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Paul M. Sutter is an astrophysicist at The Ohio State University, host of Ask a Spaceman and Space Radio, and author of Your Place in the Universe. Sutter contributed this article to Space.com's Expert Voices: Op-Ed & Insights.
All four known forces of nature have their own unique place. Gravity, electromagnetism, weak nuclear, strong nuclear: Each one governing some little domain of our lives. While our everyday experiences are dominated by the gravity of the Earth and the electromagnetism of light and fridge magnets, the twin nuclear forces play key roles, too — just at very, very tiny scales.
Imagine - Size - System - Hands - Oort
How tiny? Imagine yourself ballooning up to become the size of the solar system. Your hands swim through the Oort Cloud itself, the planets nestle above your belly button. You are so large that electrical signals take weeks or even months to make their journey through your nervous system, making even the simplest gestures achingly slow.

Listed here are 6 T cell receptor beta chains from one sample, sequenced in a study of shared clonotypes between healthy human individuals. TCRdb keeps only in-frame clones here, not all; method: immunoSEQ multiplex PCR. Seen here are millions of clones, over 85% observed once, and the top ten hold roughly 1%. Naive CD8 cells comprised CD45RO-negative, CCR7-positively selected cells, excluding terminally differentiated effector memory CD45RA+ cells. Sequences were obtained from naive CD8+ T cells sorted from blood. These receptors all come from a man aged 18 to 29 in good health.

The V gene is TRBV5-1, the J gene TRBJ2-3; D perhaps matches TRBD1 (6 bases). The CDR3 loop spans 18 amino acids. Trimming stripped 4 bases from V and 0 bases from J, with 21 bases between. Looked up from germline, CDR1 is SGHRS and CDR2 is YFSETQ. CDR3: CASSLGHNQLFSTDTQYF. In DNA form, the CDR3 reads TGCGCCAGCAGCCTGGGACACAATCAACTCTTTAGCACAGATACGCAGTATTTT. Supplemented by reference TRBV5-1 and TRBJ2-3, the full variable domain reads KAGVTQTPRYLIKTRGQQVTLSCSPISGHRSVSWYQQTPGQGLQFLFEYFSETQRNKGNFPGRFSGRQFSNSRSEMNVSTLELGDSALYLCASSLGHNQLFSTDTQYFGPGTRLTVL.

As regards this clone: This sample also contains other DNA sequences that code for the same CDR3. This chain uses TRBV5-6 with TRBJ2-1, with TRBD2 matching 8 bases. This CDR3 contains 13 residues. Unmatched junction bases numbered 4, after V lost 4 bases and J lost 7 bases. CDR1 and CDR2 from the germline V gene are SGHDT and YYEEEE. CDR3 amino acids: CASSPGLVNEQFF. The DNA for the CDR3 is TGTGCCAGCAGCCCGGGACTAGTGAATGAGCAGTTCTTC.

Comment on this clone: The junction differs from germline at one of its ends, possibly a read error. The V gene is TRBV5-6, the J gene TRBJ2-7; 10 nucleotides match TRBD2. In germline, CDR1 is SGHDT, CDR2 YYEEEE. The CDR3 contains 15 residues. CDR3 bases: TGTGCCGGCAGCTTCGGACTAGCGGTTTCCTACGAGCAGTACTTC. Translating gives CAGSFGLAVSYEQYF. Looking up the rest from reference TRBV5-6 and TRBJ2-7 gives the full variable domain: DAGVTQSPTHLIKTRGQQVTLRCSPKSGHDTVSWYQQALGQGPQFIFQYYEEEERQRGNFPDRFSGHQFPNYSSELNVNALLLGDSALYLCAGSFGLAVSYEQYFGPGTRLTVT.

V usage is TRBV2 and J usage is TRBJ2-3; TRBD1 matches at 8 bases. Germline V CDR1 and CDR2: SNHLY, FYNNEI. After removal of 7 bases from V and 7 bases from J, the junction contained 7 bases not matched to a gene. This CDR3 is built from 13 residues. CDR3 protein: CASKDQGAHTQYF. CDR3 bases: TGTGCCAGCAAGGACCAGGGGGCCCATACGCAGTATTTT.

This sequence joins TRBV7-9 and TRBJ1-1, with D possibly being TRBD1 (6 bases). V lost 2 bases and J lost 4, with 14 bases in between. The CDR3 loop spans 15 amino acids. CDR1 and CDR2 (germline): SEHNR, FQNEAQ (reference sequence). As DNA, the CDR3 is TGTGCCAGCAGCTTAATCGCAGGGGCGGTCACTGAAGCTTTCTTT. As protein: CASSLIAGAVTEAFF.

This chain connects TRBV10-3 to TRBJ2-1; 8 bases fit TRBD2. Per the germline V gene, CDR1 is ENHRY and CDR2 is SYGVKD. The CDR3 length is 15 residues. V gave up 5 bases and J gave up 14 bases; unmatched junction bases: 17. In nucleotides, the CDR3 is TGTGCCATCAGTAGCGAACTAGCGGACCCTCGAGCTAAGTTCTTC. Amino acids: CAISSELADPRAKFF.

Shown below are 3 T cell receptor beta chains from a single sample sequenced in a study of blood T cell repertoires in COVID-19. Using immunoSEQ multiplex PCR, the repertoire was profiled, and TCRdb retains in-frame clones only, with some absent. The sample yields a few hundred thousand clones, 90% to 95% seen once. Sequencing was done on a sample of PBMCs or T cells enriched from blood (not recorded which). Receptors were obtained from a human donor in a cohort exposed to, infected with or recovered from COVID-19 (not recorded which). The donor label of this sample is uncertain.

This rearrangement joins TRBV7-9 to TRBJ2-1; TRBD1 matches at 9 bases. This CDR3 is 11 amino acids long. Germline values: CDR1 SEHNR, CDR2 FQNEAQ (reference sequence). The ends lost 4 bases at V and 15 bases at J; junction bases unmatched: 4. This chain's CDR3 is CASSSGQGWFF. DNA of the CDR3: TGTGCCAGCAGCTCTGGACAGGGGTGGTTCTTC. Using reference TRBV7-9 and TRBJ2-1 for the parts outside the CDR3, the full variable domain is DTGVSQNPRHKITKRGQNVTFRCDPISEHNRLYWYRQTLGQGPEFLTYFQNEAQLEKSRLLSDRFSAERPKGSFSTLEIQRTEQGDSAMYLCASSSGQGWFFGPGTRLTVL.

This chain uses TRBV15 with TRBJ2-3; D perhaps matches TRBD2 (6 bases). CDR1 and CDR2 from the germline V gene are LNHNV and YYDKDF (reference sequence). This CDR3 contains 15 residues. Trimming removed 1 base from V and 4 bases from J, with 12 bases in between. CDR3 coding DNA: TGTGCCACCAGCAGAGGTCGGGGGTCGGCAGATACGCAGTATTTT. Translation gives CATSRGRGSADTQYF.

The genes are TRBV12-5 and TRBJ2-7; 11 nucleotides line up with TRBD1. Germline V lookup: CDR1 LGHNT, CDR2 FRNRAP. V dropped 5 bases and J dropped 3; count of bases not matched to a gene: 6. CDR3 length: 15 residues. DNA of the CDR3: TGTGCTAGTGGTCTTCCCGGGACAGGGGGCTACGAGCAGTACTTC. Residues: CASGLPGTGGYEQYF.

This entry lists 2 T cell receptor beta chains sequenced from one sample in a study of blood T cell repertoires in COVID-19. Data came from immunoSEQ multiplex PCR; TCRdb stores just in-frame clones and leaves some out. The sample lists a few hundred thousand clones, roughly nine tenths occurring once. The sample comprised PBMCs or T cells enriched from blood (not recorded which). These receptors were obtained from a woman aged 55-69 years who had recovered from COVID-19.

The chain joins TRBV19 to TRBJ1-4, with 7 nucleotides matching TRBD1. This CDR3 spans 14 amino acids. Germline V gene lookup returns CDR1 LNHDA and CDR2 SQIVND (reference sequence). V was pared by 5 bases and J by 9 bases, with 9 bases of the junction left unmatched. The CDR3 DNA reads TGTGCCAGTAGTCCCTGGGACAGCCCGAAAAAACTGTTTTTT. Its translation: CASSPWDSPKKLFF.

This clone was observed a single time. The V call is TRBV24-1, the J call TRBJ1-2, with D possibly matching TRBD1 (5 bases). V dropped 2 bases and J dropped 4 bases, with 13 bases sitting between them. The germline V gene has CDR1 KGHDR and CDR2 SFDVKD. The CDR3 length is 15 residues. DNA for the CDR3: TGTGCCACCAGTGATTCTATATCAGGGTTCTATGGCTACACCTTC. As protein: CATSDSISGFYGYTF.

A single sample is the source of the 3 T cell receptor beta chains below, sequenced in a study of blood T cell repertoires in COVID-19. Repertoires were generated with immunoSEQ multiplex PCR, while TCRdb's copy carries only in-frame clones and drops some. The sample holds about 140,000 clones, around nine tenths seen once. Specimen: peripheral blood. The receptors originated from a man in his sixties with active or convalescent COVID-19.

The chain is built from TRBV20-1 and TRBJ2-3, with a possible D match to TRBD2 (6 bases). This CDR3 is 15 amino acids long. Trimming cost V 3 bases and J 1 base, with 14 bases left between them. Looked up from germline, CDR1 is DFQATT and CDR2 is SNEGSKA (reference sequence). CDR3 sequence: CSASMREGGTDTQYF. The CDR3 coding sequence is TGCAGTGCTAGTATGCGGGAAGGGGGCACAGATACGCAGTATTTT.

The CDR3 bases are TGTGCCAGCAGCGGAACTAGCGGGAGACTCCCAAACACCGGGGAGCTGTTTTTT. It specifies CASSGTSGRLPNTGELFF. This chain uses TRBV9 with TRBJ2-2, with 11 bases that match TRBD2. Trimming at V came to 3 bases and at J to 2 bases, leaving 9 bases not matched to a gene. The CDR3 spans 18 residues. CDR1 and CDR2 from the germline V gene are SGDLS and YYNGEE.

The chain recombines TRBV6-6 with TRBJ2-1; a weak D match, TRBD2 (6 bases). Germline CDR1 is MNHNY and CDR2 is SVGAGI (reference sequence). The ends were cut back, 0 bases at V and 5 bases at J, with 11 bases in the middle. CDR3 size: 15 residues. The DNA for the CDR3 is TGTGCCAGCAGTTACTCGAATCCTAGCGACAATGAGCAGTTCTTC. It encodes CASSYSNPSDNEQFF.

That's the difference between your current size (roughly a couple meters) and 10^15 meters.
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Reverse - Scale - Body - Feels - System
Now, run it in reverse. Imagine a scale so small that your current body feels as vast as the solar system. A scale where your movements eke along at the slowest of paces. This incredibly tiny scale is the femtometer: 10^-15 meters. It's the scale of the atomic nucleus.
From way up here, it's tempting to think of the proton as a single particle. A hard shell of positive charge and mass, able to bounce and knock around as easily as a billiard ball. But in reality, a proton is made of three smaller particles. These particles have the delightfully quirky name of quarks. There are a total of six kinds of quarks in nature, but for our close examination of the proton we only need to...
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